…is in the middle of doing a very brave thing. I listened to her talking on Facebook Live this morning and what she spoke of triggered me to want to write a post of my own. But more than that, she’s made me want to write it right now, quickly, not thought through. That’s hard for me.
What’s even harder is that I’m concerned that what I’ve written will seem critical of Liz’s broadcast. It isn’t. It’s very much meant to be a “yes, and…”
So here goes.
Liz talks about the act of committing to something that we’re not comfortable with and how that commitment can provide the energy needed to succeed in whatever it is. Liz’s analogy of committing to the drop-off on her mountain bike is a great one – not committing can be a sure way of going over the handlebars. Liz also talks about sport in schools being a great way of teaching that point, whether it be going for the tackle, getting onto the front foot or deciding on the port-tack flyer (extra points for naming the sports…) and I heartily agree with both points..
On the commitment thing :: Over-committing is bad.
There’s a line between pushing the envelope and being over-ambitious. Often the distinction between the two is applied in hindsight, after the result is known, and sometimes that’s not fair. Sometimes the distinction is obvious at the outset, though.
Here’s a made-up example: It’s a grey, windy, rainy day and two sailors head out in two boats from Swanage headed for Weymouth. They both end up getting rescued a few hours later. Did they both over-commit? Should they have known better? OK – so you haven’t got enough information to make a judgement – but that often doesn’t stop us either when we’re judging others or when we’re making a decision to commit to something ourselves. Here’s some more information for you then:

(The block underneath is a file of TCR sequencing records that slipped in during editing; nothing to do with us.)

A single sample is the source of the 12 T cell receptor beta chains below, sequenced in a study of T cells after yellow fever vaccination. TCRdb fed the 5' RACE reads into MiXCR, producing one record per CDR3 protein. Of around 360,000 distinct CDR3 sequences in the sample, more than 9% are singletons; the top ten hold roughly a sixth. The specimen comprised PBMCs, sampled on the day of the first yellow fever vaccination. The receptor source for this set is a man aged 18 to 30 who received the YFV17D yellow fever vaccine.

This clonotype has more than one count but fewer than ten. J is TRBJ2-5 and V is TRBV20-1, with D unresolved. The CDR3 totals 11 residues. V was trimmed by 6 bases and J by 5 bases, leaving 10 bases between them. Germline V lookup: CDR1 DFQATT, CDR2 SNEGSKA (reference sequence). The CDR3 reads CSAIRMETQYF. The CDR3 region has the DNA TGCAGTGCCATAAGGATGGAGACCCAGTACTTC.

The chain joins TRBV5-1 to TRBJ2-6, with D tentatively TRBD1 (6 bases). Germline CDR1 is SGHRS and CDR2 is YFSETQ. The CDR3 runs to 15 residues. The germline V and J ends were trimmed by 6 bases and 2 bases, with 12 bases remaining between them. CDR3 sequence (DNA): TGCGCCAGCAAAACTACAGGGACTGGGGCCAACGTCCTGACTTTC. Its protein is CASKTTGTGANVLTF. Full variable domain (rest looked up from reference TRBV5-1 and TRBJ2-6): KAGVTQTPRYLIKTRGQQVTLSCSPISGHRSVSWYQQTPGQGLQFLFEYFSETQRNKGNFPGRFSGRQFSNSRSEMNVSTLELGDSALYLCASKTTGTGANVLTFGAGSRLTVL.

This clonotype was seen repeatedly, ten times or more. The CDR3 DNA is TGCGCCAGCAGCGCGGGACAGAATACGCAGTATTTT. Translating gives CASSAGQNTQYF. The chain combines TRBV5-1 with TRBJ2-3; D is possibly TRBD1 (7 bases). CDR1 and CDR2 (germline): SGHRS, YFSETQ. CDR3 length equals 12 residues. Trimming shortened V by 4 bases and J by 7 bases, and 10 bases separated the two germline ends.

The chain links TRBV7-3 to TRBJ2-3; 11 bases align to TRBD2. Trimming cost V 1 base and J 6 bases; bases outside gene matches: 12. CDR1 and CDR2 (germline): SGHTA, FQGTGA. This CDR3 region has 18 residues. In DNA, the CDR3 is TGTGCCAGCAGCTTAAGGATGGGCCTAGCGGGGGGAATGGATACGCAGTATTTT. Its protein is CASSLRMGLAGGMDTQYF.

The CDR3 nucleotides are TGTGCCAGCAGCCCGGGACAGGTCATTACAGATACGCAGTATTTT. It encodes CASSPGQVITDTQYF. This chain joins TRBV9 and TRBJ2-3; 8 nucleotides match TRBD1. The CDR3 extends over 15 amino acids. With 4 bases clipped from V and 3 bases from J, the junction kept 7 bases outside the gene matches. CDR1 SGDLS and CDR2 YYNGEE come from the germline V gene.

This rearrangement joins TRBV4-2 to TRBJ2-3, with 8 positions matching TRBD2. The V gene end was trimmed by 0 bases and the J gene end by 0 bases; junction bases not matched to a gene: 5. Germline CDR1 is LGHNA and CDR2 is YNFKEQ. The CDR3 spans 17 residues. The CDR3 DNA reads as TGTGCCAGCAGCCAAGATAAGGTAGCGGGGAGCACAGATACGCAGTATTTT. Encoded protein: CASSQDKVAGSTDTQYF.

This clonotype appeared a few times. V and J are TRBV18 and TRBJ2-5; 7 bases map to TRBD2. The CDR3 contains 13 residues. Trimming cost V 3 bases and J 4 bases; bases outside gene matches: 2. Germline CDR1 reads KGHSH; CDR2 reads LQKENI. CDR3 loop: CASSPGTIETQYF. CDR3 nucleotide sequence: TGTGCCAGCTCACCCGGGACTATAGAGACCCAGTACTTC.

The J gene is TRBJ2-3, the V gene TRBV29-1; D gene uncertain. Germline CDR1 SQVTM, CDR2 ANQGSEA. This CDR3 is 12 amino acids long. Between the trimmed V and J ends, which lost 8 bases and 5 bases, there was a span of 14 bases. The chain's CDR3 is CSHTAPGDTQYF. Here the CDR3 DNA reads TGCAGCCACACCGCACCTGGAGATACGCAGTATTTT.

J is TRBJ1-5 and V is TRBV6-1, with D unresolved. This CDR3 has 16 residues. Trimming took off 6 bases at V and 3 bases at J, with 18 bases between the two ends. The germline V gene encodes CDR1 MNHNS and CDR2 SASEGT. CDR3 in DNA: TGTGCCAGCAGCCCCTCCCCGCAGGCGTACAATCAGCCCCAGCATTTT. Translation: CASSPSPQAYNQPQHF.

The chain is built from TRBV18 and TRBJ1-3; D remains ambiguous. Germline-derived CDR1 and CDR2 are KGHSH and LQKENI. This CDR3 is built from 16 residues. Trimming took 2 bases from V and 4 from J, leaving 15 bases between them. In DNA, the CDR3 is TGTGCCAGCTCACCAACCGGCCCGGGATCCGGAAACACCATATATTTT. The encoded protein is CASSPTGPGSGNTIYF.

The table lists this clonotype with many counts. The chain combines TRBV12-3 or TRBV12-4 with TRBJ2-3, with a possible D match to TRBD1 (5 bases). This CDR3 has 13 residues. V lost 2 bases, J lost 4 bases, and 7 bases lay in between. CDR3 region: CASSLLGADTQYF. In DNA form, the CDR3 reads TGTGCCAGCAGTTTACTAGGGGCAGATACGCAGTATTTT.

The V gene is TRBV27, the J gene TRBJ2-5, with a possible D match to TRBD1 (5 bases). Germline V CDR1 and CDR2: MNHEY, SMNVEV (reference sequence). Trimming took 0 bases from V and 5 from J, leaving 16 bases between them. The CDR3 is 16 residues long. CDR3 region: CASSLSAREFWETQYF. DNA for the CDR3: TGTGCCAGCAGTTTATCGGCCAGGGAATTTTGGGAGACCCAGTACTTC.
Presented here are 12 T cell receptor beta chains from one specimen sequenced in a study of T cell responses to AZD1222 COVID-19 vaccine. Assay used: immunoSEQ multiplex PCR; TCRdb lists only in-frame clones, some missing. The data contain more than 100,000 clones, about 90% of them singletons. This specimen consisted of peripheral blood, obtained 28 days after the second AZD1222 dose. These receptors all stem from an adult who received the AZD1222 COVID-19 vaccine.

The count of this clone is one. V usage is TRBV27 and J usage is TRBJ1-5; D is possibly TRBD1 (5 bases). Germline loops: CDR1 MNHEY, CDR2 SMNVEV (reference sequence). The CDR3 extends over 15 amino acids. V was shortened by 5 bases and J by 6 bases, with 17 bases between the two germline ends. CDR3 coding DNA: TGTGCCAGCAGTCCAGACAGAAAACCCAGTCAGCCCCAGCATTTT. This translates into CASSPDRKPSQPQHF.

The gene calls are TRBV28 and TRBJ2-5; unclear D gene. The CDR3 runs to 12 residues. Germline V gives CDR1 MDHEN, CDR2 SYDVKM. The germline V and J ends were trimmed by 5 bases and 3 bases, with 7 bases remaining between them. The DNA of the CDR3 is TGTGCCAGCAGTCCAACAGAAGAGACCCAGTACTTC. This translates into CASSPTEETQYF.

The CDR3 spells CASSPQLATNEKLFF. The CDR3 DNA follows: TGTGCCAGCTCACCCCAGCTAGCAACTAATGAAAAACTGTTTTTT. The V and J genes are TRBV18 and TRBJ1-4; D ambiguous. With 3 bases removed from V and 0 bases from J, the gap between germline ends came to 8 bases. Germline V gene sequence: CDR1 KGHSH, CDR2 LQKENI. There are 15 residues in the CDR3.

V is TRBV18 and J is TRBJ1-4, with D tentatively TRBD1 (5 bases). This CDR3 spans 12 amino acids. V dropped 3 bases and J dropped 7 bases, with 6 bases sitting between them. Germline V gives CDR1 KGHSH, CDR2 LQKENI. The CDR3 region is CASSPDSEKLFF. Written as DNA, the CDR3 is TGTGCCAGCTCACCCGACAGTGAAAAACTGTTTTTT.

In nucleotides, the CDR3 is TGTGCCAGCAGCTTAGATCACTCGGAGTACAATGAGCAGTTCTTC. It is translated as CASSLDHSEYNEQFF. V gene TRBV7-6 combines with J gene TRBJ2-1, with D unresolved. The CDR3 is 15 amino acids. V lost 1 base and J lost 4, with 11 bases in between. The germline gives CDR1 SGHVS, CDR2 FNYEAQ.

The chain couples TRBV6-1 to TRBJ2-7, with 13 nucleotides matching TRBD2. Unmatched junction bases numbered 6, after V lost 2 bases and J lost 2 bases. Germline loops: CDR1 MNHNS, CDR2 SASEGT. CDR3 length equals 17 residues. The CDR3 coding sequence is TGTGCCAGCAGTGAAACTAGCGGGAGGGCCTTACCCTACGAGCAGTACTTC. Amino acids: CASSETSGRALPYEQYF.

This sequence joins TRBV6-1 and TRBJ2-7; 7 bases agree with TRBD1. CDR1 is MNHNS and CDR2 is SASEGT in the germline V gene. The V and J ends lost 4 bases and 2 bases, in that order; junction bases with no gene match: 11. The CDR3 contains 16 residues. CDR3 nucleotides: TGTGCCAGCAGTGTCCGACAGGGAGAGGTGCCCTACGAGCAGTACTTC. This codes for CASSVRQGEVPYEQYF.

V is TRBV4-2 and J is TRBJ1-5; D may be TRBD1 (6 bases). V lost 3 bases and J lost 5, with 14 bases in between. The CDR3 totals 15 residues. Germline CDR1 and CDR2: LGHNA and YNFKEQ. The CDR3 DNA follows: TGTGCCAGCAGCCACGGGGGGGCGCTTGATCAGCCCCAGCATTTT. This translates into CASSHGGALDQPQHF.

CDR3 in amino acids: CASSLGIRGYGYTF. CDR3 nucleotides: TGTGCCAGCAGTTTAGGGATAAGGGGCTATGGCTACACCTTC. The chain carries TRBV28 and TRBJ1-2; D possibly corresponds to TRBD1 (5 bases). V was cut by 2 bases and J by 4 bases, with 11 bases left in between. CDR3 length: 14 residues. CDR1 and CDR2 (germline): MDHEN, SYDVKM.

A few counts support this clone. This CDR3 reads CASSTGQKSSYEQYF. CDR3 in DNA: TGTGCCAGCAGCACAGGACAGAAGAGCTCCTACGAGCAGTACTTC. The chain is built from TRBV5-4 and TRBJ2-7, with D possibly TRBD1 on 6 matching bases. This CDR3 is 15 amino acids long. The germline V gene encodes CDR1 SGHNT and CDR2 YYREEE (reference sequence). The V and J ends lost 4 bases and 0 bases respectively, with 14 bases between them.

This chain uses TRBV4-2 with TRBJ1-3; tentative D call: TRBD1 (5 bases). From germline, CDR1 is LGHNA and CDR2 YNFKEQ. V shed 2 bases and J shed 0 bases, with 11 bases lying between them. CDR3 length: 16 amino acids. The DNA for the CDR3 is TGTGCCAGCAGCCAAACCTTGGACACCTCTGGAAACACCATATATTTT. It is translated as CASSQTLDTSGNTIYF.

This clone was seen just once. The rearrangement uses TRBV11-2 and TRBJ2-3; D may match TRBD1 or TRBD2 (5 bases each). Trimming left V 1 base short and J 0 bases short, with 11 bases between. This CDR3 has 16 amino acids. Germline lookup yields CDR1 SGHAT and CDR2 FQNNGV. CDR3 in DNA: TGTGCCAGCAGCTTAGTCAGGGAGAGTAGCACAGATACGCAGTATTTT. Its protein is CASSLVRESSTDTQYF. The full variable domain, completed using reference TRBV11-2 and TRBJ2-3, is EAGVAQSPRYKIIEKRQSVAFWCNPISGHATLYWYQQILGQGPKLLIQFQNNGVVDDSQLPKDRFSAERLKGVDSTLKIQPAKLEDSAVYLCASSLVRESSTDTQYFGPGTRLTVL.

The first boat, a well found 40′ yacht, hit a submerged log that caused steering failure. The experienced skipper was unable to continue his passage, despite trying, and reluctantly called the UK Coastguard for help.
The second sailor was spotted by a member of the public waving for help as the small handmade dinghy he’s in gets tossed about off St Albans head.
Early commitment (or premature convergence) can be bad too. Try this little quiz. We all have a tendency to jump to a conclusion, or decision, when we see some evidence to back it up. We need to look for the evidence that what we’re about to do or decide is a bad thing too.
On the sport thing :: Losing is a bad word
Sport, by it’s very nature, encourages competition. Competition encourages winners. People who don’t win are losers and they have failed.
How are we supposed to learn in an environment like that?
The answer, of course, is not to have an environment like that! Create an environment where sportsmanship (what’s the gender neutral equivalent of that?) is valued and where the coach spends as much time with the 3rd team as the 1st team and you’ve got a much better recipe for learning and improvement. We learn most when we fail, provided it’s safe for us to do us. It’s why my 17 year old twins are learning to drive in a car park and I’ve banned them from counting the number of times they stall…
So what are my conclusions?
On commitment; gather the data, think about the decision you’re making, use models, tools and experience to test your thinking. When you decide, go for it.
On sport; play to win, play to have fun, play nice. Learn when you win, learn when you don’t. Try things out – it’s only a game.
And at work; see above.